# How do you write a polynomial function in standard form with the given zeros: -1, 3, 5?

The simplest such (non-zero) polynomial is:

#f(x) =x^3-7x^2+7x+15#

As a product of linear factors, we can define:

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To write a polynomial function in standard form with the given zeros -1, 3, and 5, you use the factored form of the polynomial and multiply the factors together. The factored form of the polynomial is given by:

[ f(x) = (x - (-1))(x - 3)(x - 5) ]

Now, you expand and simplify this expression to obtain the polynomial in standard form:

[ f(x) = (x + 1)(x - 3)(x - 5) ]

[ f(x) = (x^2 - 3x + x - 3)(x - 5) ]

[ f(x) = (x^2 - 2x - 3)(x - 5) ]

[ f(x) = x^3 - 5x^2 - 2x^2 + 10x - 3x + 15 ]

[ f(x) = x^3 - 7x^2 + 7x + 15 ]

So, the polynomial function in standard form with the given zeros is ( f(x) = x^3 - 7x^2 + 7x + 15 ).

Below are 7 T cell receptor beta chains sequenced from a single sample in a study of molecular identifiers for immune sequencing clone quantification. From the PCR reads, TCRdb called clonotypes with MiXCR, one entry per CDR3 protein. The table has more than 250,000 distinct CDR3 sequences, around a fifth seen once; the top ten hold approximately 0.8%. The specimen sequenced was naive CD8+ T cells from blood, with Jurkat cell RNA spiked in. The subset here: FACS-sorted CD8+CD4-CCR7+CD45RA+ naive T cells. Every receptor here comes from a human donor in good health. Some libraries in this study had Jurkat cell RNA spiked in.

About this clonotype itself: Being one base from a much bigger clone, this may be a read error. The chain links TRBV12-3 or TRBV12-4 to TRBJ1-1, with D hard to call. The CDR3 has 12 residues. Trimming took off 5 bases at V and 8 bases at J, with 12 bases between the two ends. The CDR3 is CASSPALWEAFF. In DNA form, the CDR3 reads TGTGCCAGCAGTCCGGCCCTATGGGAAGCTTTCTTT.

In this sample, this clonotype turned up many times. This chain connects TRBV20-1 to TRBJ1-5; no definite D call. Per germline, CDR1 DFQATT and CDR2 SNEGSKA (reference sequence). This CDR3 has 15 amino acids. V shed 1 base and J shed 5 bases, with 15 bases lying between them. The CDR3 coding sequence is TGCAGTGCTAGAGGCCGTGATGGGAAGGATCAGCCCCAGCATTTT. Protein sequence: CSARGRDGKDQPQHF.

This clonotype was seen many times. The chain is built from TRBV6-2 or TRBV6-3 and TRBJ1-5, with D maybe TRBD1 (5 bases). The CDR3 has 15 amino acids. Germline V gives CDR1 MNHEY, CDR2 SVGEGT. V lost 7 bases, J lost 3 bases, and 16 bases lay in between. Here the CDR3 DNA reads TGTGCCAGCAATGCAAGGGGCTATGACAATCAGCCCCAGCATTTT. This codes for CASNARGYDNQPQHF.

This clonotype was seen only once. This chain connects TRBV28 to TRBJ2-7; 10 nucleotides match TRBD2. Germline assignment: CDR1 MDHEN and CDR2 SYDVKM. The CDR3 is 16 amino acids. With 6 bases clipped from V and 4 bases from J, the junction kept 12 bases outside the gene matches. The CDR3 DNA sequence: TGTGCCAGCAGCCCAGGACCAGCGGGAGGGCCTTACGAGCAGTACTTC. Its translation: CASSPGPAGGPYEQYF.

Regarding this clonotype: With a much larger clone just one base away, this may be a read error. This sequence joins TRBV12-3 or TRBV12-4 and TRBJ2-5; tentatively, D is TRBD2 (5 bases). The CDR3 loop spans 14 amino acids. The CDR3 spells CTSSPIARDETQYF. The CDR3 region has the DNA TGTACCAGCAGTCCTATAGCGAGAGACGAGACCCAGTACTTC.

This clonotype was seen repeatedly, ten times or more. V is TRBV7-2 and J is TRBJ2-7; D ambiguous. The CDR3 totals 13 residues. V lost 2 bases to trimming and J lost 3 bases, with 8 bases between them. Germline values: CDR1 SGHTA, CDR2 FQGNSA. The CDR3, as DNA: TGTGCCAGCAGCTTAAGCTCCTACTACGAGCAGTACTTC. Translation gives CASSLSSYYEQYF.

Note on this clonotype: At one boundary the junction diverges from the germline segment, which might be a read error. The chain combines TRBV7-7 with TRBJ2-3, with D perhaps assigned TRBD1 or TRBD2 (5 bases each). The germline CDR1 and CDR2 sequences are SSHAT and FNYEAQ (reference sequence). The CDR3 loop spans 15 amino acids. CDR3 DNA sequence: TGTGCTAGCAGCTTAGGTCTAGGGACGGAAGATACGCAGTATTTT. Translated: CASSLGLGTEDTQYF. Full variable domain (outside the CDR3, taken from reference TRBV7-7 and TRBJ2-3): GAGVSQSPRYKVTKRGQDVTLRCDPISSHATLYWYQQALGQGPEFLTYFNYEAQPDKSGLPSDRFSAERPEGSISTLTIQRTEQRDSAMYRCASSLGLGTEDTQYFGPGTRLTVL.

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When evaluating a one-sided limit, you need to be careful when a quantity is approaching zero since its sign is different depending on which way it is approaching zero from. Let us look at some examples.

When evaluating a one-sided limit, you need to be careful when a quantity is approaching zero since its sign is different depending on which way it is approaching zero from. Let us look at some examples.

When evaluating a one-sided limit, you need to be careful when a quantity is approaching zero since its sign is different depending on which way it is approaching zero from. Let us look at some examples.

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- If one of the roots of #x^3-3x+1=0# is given by the rational (companion) matrix #((0,0,-1),(1,0,3),(0,1,0))#, then what rational(?) matrices represent the other two roots?

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